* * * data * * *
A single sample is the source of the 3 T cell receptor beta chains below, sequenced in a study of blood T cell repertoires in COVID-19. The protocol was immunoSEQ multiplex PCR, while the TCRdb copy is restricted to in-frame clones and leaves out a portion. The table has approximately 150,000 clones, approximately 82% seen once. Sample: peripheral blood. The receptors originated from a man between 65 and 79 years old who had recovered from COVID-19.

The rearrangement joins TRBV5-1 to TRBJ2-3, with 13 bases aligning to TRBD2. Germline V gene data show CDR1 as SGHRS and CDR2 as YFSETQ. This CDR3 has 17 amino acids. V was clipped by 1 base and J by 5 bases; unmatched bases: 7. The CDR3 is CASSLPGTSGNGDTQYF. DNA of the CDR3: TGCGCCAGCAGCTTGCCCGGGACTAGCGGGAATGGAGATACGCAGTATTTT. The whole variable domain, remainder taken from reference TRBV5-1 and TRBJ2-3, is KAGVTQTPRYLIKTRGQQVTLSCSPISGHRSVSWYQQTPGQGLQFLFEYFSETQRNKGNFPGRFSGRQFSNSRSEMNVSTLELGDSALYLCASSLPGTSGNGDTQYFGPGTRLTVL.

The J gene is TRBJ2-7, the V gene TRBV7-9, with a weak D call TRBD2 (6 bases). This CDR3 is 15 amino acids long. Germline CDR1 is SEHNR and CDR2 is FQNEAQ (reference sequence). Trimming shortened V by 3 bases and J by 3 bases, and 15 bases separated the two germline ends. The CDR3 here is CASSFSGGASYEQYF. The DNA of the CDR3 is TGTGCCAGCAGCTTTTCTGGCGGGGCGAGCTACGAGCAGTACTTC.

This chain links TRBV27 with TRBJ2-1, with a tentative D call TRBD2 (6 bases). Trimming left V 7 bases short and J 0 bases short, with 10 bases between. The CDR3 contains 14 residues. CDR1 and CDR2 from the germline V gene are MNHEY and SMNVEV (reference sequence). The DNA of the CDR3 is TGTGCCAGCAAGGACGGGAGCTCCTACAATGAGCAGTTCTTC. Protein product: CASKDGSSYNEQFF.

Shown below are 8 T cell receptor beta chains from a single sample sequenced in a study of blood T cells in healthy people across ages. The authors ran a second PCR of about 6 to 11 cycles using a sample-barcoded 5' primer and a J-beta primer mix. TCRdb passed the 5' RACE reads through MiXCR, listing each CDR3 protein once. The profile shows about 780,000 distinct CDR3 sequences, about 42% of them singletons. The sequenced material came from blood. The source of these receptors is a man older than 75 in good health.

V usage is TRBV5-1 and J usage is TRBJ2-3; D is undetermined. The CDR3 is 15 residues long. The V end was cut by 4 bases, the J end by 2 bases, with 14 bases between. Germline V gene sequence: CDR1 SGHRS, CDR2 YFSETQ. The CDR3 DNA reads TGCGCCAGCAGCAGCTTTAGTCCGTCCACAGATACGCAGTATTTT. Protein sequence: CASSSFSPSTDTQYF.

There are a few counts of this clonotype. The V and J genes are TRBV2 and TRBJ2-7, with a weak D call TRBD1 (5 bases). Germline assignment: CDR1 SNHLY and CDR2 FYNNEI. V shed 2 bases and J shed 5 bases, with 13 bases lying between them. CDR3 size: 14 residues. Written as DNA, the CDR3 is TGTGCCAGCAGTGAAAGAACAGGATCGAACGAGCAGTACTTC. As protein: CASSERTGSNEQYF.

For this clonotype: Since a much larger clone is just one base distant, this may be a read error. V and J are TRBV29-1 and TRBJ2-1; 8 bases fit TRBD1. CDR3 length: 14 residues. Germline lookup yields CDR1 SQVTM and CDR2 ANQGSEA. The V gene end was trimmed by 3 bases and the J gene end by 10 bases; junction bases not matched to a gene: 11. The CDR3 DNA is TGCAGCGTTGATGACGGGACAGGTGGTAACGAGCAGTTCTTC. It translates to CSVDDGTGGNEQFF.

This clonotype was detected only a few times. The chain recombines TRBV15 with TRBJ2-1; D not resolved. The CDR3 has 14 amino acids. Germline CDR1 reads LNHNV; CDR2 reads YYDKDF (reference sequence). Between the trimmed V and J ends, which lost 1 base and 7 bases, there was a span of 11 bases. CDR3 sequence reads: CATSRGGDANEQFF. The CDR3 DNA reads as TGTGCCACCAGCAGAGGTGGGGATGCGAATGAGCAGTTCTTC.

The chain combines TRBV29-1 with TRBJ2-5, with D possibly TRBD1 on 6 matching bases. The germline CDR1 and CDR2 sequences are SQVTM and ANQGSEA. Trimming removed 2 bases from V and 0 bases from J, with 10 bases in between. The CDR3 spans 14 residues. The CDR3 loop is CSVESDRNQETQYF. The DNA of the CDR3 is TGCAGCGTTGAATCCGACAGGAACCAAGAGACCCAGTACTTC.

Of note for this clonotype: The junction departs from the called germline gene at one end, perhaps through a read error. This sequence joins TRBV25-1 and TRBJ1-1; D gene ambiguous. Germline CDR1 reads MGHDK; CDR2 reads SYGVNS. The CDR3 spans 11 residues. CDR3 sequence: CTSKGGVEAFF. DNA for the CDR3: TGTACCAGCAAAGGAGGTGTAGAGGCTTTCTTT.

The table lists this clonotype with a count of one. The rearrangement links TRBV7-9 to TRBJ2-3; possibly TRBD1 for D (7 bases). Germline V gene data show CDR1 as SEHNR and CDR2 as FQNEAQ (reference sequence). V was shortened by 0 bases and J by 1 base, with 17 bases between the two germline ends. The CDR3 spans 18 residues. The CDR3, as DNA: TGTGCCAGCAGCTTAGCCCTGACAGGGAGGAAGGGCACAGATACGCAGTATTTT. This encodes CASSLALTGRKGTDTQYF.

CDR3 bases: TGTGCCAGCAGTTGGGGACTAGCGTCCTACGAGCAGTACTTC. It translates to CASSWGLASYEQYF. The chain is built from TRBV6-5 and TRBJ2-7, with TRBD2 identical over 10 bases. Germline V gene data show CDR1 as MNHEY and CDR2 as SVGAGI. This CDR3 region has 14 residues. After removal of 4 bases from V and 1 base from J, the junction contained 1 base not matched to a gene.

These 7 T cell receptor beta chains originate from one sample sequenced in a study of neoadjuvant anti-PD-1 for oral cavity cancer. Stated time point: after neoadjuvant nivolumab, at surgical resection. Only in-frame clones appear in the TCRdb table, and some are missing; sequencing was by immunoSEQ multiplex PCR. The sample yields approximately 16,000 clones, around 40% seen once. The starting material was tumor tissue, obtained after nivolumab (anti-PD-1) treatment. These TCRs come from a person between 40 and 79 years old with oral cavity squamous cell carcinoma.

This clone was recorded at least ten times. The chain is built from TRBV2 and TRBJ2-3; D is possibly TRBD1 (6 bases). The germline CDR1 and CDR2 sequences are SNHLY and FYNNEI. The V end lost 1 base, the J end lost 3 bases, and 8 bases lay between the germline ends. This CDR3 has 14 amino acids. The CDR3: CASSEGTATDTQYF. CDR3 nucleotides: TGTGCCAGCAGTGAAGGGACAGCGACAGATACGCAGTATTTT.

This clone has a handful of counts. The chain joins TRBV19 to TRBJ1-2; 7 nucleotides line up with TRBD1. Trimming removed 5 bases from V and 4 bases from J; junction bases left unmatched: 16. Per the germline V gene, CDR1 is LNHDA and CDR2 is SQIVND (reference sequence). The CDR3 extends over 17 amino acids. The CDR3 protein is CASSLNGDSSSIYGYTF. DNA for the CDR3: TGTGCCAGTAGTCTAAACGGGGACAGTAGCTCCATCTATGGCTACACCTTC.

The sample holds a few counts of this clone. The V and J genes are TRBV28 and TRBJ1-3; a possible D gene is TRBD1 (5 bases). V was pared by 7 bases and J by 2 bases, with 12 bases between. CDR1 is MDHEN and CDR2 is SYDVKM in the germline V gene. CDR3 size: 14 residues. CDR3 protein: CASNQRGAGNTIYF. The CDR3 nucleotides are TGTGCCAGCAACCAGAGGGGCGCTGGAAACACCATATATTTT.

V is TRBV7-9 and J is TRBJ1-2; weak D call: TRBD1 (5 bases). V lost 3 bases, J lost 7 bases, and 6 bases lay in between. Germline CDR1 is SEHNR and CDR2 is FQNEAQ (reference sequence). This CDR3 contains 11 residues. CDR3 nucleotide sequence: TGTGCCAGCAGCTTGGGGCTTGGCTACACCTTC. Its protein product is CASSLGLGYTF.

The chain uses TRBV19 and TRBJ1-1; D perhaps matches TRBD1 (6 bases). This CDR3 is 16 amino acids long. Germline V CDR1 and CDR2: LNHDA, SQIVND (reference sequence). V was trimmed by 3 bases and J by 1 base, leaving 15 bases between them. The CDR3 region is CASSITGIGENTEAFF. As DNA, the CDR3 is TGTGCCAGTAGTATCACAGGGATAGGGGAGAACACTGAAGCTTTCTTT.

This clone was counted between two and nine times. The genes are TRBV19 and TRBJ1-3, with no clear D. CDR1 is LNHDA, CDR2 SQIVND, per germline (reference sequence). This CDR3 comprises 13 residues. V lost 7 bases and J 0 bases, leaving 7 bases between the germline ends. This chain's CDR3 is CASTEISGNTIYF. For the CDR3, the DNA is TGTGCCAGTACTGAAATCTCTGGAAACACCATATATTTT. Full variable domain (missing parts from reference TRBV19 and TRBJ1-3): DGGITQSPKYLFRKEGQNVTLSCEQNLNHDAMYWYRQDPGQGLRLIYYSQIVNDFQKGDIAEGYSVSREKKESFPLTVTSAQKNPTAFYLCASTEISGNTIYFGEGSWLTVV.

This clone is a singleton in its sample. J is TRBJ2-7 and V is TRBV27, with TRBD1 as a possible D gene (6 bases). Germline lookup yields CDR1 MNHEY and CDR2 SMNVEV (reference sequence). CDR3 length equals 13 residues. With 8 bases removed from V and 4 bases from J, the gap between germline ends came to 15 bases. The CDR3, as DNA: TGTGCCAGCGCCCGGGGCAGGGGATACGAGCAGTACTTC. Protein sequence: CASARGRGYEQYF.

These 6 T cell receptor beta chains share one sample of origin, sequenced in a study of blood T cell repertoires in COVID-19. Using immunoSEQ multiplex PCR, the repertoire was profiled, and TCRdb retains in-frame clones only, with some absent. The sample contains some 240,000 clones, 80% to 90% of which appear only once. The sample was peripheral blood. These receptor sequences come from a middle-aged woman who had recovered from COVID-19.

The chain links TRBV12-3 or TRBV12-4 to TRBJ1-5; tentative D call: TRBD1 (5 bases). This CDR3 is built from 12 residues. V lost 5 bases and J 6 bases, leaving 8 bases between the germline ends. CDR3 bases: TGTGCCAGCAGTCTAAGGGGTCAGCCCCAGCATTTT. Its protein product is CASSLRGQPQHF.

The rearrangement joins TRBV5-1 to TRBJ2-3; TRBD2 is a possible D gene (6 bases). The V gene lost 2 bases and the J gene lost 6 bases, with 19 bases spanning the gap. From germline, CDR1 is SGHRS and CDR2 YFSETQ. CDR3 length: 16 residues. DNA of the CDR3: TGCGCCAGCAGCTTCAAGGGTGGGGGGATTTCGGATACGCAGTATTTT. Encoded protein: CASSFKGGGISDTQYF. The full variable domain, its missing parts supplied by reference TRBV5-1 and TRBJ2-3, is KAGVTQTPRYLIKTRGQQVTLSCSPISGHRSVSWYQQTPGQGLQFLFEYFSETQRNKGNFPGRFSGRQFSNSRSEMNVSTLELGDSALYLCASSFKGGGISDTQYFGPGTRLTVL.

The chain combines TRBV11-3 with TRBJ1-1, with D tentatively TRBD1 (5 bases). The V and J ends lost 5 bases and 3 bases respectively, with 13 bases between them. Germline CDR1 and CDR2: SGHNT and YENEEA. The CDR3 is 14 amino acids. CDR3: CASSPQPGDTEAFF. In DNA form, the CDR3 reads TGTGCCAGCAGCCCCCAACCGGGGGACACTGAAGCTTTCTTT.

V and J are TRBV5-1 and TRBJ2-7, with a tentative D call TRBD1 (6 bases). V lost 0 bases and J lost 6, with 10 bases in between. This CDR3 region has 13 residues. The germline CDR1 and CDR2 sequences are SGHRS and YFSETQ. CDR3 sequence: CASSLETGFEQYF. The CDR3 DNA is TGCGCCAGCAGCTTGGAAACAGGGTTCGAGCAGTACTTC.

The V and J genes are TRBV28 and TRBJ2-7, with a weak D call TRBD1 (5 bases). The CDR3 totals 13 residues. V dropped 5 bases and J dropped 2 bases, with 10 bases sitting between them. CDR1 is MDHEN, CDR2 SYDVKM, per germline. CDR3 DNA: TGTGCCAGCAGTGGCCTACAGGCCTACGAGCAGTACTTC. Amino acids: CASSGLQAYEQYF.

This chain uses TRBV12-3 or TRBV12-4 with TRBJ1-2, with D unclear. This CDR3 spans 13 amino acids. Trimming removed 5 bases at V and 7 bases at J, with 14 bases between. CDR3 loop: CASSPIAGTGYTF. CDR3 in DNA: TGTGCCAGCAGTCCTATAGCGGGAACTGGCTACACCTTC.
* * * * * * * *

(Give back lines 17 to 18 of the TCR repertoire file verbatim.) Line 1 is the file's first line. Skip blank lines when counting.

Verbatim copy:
The sample holds a few counts of this clone. The V and J genes are TRBV28 and TRBJ1-3; a possible D gene is TRBD1 (5 bases). V was pared by 7 bases and J by 2 bases, with 12 bases between. CDR1 is MDHEN and CDR2 is SYDVKM in the germline V gene. CDR3 size: 14 residues. CDR3 protein: CASNQRGAGNTIYF. The CDR3 nucleotides are TGTGCCAGCAACCAGAGGGGCGCTGGAAACACCATATATTTT.

V is TRBV7-9 and J is TRBJ1-2; weak D call: TRBD1 (5 bases). V lost 3 bases, J lost 7 bases, and 6 bases lay in between. Germline CDR1 is SEHNR and CDR2 is FQNEAQ (reference sequence). This CDR3 contains 11 residues. CDR3 nucleotide sequence: TGTGCCAGCAGCTTGGGGCTTGGCTACACCTTC. Its protein product is CASSLGLGYTF.